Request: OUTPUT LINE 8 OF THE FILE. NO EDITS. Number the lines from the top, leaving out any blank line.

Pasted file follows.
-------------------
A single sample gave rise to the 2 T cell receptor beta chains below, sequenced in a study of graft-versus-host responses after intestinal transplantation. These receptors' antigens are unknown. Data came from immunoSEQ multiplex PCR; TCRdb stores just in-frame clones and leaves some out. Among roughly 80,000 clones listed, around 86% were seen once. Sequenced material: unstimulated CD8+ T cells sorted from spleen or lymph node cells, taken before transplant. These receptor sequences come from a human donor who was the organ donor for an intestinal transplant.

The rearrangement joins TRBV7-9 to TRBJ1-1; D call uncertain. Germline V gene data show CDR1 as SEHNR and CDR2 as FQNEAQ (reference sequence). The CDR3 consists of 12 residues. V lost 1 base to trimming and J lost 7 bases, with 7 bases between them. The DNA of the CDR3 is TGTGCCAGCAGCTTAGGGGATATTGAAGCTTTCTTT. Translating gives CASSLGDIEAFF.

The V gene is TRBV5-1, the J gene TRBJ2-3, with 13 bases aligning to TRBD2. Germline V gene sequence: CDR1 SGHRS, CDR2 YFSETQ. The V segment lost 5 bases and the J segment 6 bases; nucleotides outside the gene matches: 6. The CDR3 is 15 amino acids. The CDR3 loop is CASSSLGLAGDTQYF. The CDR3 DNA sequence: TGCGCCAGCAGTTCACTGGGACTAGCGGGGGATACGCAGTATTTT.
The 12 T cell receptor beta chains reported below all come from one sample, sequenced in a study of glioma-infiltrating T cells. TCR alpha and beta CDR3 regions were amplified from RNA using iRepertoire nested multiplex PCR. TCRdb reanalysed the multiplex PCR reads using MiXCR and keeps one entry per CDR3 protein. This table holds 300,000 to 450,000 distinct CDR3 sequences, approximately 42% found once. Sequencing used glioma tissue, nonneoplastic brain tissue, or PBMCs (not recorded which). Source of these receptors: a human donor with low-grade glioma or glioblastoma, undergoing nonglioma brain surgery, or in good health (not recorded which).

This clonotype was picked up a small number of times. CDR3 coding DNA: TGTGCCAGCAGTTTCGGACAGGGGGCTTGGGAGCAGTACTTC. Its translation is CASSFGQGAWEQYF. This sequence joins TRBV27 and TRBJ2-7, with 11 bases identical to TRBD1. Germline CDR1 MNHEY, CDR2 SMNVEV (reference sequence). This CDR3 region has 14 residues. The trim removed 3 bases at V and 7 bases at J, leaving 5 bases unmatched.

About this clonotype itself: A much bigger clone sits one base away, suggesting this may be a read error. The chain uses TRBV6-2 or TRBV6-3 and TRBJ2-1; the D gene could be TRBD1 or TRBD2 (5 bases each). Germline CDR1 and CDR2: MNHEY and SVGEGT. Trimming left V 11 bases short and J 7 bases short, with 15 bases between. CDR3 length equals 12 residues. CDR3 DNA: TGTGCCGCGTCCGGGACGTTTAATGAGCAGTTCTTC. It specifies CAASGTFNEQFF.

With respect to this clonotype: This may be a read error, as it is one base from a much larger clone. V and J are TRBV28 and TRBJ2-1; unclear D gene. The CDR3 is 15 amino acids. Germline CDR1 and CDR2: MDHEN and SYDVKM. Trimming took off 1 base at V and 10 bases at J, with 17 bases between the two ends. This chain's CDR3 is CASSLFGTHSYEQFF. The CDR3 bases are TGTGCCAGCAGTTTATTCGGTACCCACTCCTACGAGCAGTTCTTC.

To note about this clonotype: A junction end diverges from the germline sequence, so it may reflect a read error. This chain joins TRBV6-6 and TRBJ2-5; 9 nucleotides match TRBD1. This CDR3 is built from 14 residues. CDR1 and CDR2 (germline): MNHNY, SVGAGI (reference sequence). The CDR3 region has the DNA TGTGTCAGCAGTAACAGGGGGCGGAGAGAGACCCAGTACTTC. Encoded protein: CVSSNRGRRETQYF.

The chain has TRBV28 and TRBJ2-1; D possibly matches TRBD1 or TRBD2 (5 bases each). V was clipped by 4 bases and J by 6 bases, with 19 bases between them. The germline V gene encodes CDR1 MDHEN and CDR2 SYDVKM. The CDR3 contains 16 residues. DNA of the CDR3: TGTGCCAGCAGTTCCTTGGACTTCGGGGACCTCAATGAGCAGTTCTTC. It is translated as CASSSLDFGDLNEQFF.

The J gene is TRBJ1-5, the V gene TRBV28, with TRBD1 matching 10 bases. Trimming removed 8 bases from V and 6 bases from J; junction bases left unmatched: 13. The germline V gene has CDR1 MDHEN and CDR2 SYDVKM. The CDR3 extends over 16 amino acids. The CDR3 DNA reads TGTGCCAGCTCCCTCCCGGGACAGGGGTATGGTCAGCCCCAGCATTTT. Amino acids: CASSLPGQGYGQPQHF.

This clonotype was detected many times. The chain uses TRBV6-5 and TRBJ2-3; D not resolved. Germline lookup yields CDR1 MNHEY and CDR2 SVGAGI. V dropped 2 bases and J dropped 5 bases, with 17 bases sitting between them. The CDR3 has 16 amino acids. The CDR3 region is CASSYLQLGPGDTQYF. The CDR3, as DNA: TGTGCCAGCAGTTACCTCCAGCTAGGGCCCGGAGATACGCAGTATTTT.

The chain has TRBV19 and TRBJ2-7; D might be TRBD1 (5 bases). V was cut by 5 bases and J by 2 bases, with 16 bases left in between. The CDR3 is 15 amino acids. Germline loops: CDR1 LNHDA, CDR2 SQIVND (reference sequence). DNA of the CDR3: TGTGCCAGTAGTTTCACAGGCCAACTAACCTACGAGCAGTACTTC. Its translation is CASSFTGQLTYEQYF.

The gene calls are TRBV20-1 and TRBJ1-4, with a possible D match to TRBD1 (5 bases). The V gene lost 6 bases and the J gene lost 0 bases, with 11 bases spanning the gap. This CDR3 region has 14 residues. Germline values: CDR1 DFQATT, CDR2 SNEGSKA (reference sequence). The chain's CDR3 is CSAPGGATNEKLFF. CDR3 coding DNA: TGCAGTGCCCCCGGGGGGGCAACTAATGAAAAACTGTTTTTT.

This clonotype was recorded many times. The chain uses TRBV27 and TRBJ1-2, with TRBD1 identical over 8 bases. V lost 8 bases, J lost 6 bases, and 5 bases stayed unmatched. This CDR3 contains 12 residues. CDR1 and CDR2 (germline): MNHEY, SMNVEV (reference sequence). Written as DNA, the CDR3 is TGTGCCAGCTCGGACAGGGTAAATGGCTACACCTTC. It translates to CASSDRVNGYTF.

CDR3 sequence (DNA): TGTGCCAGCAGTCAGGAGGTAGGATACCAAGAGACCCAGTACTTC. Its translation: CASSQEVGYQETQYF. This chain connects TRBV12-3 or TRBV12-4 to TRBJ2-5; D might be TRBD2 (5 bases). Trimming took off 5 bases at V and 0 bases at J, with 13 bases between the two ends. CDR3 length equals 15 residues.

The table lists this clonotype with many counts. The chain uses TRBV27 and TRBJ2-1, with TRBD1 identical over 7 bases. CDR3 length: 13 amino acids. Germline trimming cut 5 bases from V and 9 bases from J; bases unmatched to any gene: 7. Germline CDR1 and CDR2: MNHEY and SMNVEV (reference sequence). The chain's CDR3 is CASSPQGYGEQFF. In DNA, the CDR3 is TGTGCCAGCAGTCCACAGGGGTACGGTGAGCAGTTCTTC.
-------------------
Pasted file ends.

To note about this clonotype: A junction end diverges from the germline sequence, so it may reflect a read error. This chain joins TRBV6-6 and TRBJ2-5; 9 nucleotides match TRBD1. This CDR3 is built from 14 residues. CDR1 and CDR2 (germline): MNHNY, SVGAGI (reference sequence). The CDR3 region has the DNA TGTGTCAGCAGTAACAGGGGGCGGAGAGAGACCCAGTACTTC. Encoded protein: CVSSNRGRRETQYF.